1. Softness vs. Strength
Softness and strength are generally seen as the two most important consumer attributes in tissue and towel grades. Softness should be maximized to improve consumer perception of the product, whereas strength should be at a level to provide adequate functioning of the product during use. Unfortunately, there is a well-known inverse relationship between softness and strength as illustrated in Figure 1. As softness increases, strength decreases, or put a different way as strength is increased, softness is reduced.
Therefore, a fundamental goal of tissue product development is to move beyond the existing strength/softness relationship for a given process (shown in the black line below), and to obtain improved softness with less of a penalty to strength, or even better, with no loss in strength (as indicated by the red line).
2. Softness Definition
The perception of softness by the consumer represents a complex interaction with the product influenced by both the physical and sensory properties of the tissue product. Leporte  who summarized research into tissue softness at the Institute of Paper Chemistry observed that “the perceived softness seems to be extremely complex. The neural patterns involved in the softness sensation may relate to neural patterns already established in the brain and, as such, would fall within the domain of aesthetics.” The interaction involves the following senses:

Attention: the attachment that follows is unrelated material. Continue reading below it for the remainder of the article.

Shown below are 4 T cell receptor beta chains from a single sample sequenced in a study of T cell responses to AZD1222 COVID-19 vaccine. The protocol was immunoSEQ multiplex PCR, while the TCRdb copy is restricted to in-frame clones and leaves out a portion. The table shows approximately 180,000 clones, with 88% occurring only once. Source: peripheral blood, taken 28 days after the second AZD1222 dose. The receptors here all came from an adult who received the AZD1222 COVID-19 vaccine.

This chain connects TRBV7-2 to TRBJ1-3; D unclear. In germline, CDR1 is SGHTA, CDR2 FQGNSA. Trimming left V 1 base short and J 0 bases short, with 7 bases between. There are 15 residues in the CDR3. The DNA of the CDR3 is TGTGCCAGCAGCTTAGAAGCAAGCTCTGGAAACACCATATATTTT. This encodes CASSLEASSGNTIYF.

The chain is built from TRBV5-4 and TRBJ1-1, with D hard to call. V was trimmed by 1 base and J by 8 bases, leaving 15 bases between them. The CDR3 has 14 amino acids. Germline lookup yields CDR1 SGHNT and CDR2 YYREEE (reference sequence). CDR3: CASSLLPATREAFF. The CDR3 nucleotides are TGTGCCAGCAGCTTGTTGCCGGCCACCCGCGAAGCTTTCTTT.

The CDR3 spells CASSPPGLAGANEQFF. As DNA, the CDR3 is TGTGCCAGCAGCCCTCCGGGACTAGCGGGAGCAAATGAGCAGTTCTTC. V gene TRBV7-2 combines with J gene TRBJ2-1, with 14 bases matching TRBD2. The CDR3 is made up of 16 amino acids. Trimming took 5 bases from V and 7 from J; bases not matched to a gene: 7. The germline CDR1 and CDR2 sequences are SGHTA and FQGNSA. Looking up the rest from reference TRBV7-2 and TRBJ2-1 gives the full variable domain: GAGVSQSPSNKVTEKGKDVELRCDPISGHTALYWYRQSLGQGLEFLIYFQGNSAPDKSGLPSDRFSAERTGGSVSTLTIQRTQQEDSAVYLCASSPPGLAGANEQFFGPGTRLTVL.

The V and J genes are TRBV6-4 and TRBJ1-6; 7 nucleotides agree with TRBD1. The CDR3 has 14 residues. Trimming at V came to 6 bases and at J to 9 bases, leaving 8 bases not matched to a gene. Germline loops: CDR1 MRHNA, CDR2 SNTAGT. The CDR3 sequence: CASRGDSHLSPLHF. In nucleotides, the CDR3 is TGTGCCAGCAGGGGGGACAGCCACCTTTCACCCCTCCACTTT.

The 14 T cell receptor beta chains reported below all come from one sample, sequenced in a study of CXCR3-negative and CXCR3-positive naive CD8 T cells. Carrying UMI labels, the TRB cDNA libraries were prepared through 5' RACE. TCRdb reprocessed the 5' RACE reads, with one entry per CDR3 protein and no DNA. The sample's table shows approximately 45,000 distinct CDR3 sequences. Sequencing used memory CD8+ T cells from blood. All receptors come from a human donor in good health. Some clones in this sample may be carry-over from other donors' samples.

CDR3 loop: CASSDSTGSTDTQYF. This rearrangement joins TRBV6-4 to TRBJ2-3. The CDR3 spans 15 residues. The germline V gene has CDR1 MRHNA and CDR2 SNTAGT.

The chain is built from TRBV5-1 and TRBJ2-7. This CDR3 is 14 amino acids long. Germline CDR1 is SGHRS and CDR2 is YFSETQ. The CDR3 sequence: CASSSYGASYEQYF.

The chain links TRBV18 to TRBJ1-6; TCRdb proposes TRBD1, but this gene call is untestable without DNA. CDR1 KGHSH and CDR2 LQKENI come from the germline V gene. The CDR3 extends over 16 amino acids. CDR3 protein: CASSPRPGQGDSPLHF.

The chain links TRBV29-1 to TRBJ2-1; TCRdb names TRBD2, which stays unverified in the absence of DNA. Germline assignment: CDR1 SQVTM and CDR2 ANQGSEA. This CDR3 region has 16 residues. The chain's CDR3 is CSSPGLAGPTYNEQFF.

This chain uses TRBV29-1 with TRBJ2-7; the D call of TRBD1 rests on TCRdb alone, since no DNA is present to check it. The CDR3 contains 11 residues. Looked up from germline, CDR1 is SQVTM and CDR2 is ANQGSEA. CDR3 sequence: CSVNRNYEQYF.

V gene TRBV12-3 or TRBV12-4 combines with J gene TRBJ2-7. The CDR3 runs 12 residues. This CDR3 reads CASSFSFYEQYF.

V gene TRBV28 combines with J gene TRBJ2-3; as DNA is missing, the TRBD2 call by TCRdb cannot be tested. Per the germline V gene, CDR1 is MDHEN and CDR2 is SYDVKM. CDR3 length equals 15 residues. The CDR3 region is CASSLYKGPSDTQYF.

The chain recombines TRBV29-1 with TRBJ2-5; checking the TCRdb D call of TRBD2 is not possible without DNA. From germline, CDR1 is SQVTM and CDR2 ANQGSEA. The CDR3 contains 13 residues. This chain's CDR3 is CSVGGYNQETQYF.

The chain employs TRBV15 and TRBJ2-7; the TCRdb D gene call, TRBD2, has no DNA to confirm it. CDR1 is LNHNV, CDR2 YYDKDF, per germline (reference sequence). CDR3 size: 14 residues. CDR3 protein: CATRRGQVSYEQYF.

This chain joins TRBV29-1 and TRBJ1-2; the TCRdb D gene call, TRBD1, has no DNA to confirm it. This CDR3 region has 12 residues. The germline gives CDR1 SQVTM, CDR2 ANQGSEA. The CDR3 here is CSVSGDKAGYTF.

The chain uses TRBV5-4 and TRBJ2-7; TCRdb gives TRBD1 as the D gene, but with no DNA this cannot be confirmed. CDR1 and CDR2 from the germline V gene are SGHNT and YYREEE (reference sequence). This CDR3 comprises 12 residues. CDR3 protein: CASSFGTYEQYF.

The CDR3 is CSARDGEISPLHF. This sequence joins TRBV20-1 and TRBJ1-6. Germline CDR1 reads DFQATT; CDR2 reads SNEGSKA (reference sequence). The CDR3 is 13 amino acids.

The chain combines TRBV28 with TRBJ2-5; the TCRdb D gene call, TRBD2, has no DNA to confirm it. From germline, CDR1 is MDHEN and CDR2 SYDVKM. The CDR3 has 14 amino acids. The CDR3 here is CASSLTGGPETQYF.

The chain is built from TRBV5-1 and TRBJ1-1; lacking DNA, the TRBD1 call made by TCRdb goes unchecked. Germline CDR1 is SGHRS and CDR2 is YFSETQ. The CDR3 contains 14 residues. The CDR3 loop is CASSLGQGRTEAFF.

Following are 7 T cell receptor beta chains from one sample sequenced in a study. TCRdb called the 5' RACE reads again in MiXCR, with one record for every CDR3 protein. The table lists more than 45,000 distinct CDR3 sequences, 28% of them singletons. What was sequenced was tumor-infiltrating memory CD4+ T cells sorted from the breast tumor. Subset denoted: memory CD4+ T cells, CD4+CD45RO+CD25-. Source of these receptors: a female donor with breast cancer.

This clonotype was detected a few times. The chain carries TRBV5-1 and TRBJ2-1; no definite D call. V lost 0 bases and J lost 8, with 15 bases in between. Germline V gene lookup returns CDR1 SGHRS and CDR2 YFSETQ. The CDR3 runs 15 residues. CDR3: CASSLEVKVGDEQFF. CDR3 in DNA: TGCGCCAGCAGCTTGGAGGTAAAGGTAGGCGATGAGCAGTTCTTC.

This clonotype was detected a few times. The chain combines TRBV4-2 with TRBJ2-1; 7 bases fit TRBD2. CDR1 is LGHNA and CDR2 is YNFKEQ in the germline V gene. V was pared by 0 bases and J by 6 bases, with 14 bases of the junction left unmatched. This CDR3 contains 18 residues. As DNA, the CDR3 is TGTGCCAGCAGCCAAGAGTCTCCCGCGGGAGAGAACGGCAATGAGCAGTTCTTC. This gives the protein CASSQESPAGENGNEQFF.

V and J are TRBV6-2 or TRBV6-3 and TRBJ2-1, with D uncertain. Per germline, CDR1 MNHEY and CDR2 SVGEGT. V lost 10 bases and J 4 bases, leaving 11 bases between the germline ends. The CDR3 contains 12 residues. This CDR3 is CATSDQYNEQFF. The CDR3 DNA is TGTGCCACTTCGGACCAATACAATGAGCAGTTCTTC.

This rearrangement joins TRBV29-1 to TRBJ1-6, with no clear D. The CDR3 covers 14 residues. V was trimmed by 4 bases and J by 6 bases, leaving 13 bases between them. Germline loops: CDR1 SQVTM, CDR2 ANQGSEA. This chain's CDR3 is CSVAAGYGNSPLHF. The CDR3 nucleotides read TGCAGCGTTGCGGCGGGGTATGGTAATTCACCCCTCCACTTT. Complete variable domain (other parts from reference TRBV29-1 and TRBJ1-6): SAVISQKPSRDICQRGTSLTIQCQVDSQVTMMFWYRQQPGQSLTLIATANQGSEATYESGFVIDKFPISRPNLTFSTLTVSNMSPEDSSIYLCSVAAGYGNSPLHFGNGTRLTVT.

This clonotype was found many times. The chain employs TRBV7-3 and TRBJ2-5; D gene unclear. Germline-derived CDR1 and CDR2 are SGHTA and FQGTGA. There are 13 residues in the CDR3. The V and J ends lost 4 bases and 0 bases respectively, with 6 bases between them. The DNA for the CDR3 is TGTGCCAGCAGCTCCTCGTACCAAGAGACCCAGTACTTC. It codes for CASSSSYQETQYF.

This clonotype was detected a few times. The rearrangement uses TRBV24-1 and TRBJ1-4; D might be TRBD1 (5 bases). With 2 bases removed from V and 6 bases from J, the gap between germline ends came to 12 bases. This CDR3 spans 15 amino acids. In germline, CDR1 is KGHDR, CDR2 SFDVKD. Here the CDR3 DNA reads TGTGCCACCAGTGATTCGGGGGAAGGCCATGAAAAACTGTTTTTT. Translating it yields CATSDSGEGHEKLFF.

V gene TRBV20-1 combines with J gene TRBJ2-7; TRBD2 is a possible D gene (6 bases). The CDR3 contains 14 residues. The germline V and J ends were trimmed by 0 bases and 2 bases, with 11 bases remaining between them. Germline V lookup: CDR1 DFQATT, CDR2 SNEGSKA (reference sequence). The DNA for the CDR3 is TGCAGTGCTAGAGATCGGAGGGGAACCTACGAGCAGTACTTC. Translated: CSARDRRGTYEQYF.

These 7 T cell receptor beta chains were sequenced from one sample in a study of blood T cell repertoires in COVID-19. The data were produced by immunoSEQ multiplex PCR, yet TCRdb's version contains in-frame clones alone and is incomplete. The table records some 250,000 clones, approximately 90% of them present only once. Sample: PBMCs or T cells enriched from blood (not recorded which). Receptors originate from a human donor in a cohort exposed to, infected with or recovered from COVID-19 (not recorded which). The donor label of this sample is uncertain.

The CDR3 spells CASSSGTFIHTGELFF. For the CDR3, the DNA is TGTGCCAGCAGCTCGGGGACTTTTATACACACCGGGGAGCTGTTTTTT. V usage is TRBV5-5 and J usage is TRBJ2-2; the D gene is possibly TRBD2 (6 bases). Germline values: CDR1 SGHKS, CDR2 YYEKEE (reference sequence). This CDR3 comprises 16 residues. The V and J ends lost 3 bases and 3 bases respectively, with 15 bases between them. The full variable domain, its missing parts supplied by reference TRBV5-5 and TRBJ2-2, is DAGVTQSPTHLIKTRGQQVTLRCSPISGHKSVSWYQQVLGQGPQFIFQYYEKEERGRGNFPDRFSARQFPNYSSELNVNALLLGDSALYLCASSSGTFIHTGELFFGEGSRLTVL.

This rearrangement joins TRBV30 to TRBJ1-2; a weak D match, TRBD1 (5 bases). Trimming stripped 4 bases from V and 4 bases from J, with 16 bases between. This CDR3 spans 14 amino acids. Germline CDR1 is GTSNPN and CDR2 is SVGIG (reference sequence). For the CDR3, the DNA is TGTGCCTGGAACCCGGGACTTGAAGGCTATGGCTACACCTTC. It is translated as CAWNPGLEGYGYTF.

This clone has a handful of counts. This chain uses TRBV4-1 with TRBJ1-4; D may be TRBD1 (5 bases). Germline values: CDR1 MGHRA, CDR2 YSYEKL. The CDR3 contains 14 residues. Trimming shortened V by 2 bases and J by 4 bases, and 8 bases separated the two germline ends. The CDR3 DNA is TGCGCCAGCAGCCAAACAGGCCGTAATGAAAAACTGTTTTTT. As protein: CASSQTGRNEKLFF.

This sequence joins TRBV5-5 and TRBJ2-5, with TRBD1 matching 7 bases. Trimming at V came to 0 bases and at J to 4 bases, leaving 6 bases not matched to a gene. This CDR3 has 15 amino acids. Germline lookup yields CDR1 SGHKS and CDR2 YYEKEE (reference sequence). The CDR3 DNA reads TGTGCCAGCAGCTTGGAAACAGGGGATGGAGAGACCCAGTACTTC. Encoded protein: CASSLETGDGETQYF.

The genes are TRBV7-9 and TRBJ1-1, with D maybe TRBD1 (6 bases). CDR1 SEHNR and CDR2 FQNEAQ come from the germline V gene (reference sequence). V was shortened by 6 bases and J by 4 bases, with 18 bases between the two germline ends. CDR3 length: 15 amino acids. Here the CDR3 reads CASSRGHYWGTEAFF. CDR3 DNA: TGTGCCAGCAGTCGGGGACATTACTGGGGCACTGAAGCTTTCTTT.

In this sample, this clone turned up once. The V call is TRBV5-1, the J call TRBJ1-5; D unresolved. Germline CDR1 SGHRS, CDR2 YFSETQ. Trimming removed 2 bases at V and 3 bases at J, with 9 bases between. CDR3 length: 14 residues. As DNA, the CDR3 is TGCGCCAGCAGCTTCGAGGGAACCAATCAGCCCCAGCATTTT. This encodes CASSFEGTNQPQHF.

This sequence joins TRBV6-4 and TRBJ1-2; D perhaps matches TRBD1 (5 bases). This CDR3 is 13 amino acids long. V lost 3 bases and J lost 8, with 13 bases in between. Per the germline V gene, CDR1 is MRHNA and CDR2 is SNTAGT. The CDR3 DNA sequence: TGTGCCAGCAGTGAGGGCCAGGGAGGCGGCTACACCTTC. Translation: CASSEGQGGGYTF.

Although all of the above senses are involved in softness perception, the primary determinant is tactile. The human sense of touch begins with receptors in the skin which provide electric signals that are transmitted to the central nervous system and to the brain. Amazingly, there are about 17,000 mechanoreceptive units in the skin of a human hand. Importantly, tactile perception is dependent on movement of the hand over the item of interest, in this case a sheet of tissue paper.
Softness of tissue paper is generally recognized as being comprised of two components – bulk softness and surface softness [2,3]. The perception of bulk softness is discerned by gentle crumpling or folding of the tissue, and is inversely related to flexural rigidity or bending stiffness. The perception of surface softness is judged by the light brushing of the fingertips over the tissue surface. It is related to the smoothness, texture and surface uniformity of the tissue and, therefore, is very sensitive to protruding fibers or irregularities at the surface. The compressibility of the surface also plays a role in surface softness.
Sheet properties important to bulk softness include:
Sheet characteristics important to surface softness include:
3. Softness Evaluation